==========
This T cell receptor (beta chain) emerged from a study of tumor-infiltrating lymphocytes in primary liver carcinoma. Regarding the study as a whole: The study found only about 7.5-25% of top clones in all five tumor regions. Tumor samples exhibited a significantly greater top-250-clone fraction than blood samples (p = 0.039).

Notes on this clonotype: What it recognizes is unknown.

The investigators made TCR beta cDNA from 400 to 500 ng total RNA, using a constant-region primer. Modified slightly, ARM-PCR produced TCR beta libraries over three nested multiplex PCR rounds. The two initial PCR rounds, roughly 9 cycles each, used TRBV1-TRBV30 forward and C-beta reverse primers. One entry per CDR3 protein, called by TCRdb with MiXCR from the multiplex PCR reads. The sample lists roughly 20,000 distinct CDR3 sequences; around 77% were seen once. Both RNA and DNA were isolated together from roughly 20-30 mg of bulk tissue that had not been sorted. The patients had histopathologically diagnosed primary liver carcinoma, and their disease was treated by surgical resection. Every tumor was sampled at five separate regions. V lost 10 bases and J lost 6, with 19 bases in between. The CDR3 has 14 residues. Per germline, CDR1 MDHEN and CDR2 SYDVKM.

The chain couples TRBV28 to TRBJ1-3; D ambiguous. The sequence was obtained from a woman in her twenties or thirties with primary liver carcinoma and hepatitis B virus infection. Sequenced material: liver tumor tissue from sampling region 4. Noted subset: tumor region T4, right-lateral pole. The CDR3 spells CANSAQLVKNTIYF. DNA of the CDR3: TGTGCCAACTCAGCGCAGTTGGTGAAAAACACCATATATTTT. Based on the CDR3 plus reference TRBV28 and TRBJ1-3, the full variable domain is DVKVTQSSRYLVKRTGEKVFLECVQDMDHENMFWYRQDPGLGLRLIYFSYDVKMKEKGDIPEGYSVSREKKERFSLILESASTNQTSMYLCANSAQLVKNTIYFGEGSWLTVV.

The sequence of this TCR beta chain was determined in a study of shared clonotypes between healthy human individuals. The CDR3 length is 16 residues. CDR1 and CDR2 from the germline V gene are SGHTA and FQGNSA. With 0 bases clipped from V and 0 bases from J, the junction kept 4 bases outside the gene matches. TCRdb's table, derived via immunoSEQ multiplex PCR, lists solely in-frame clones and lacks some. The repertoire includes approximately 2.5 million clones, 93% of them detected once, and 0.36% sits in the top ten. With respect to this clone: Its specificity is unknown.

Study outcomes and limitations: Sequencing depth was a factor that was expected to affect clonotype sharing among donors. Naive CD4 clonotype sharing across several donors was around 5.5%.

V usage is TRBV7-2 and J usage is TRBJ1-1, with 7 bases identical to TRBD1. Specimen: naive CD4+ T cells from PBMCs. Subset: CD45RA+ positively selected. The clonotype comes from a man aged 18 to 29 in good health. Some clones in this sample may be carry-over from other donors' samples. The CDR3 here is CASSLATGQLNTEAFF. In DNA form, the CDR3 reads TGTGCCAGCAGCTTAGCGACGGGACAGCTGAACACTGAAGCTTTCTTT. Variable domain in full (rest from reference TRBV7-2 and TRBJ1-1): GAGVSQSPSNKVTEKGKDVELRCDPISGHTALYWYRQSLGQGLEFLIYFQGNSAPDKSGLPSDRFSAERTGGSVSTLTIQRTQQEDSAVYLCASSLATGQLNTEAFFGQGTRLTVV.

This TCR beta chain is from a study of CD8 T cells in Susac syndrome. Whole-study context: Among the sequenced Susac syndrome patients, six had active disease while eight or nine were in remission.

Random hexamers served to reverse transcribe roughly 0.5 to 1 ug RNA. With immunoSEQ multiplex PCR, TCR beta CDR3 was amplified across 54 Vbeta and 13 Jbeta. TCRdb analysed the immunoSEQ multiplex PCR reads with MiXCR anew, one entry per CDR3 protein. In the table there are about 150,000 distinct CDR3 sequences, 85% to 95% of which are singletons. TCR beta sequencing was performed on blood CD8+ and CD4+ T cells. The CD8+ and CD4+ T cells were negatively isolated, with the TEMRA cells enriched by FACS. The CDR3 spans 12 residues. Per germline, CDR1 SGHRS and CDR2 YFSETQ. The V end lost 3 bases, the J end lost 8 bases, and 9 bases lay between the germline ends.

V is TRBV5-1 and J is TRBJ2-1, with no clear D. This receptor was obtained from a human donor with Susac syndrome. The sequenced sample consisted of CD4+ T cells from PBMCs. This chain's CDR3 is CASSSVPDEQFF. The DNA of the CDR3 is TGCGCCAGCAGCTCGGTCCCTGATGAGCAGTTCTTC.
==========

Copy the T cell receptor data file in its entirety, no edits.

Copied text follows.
This T cell receptor (beta chain) emerged from a study of tumor-infiltrating lymphocytes in primary liver carcinoma. Regarding the study as a whole: The study found only about 7.5-25% of top clones in all five tumor regions. Tumor samples exhibited a significantly greater top-250-clone fraction than blood samples (p = 0.039).

Notes on this clonotype: What it recognizes is unknown.

The investigators made TCR beta cDNA from 400 to 500 ng total RNA, using a constant-region primer. Modified slightly, ARM-PCR produced TCR beta libraries over three nested multiplex PCR rounds. The two initial PCR rounds, roughly 9 cycles each, used TRBV1-TRBV30 forward and C-beta reverse primers. One entry per CDR3 protein, called by TCRdb with MiXCR from the multiplex PCR reads. The sample lists roughly 20,000 distinct CDR3 sequences; around 77% were seen once. Both RNA and DNA were isolated together from roughly 20-30 mg of bulk tissue that had not been sorted. The patients had histopathologically diagnosed primary liver carcinoma, and their disease was treated by surgical resection. Every tumor was sampled at five separate regions. V lost 10 bases and J lost 6, with 19 bases in between. The CDR3 has 14 residues. Per germline, CDR1 MDHEN and CDR2 SYDVKM.

The chain couples TRBV28 to TRBJ1-3; D ambiguous. The sequence was obtained from a woman in her twenties or thirties with primary liver carcinoma and hepatitis B virus infection. Sequenced material: liver tumor tissue from sampling region 4. Noted subset: tumor region T4, right-lateral pole. The CDR3 spells CANSAQLVKNTIYF. DNA of the CDR3: TGTGCCAACTCAGCGCAGTTGGTGAAAAACACCATATATTTT. Based on the CDR3 plus reference TRBV28 and TRBJ1-3, the full variable domain is DVKVTQSSRYLVKRTGEKVFLECVQDMDHENMFWYRQDPGLGLRLIYFSYDVKMKEKGDIPEGYSVSREKKERFSLILESASTNQTSMYLCANSAQLVKNTIYFGEGSWLTVV.

The sequence of this TCR beta chain was determined in a study of shared clonotypes between healthy human individuals. The CDR3 length is 16 residues. CDR1 and CDR2 from the germline V gene are SGHTA and FQGNSA. With 0 bases clipped from V and 0 bases from J, the junction kept 4 bases outside the gene matches. TCRdb's table, derived via immunoSEQ multiplex PCR, lists solely in-frame clones and lacks some. The repertoire includes approximately 2.5 million clones, 93% of them detected once, and 0.36% sits in the top ten. With respect to this clone: Its specificity is unknown.

Study outcomes and limitations: Sequencing depth was a factor that was expected to affect clonotype sharing among donors. Naive CD4 clonotype sharing across several donors was around 5.5%.

V usage is TRBV7-2 and J usage is TRBJ1-1, with 7 bases identical to TRBD1. Specimen: naive CD4+ T cells from PBMCs. Subset: CD45RA+ positively selected. The clonotype comes from a man aged 18 to 29 in good health. Some clones in this sample may be carry-over from other donors' samples. The CDR3 here is CASSLATGQLNTEAFF. In DNA form, the CDR3 reads TGTGCCAGCAGCTTAGCGACGGGACAGCTGAACACTGAAGCTTTCTTT. Variable domain in full (rest from reference TRBV7-2 and TRBJ1-1): GAGVSQSPSNKVTEKGKDVELRCDPISGHTALYWYRQSLGQGLEFLIYFQGNSAPDKSGLPSDRFSAERTGGSVSTLTIQRTQQEDSAVYLCASSLATGQLNTEAFFGQGTRLTVV.

This TCR beta chain is from a study of CD8 T cells in Susac syndrome. Whole-study context: Among the sequenced Susac syndrome patients, six had active disease while eight or nine were in remission.

Random hexamers served to reverse transcribe roughly 0.5 to 1 ug RNA. With immunoSEQ multiplex PCR, TCR beta CDR3 was amplified across 54 Vbeta and 13 Jbeta. TCRdb analysed the immunoSEQ multiplex PCR reads with MiXCR anew, one entry per CDR3 protein. In the table there are about 150,000 distinct CDR3 sequences, 85% to 95% of which are singletons. TCR beta sequencing was performed on blood CD8+ and CD4+ T cells. The CD8+ and CD4+ T cells were negatively isolated, with the TEMRA cells enriched by FACS. The CDR3 spans 12 residues. Per germline, CDR1 SGHRS and CDR2 YFSETQ. The V end lost 3 bases, the J end lost 8 bases, and 9 bases lay between the germline ends.

V is TRBV5-1 and J is TRBJ2-1, with no clear D. This receptor was obtained from a human donor with Susac syndrome. The sequenced sample consisted of CD4+ T cells from PBMCs. This chain's CDR3 is CASSSVPDEQFF. The DNA of the CDR3 is TGCGCCAGCAGCTCGGTCCCTGATGAGCAGTTCTTC.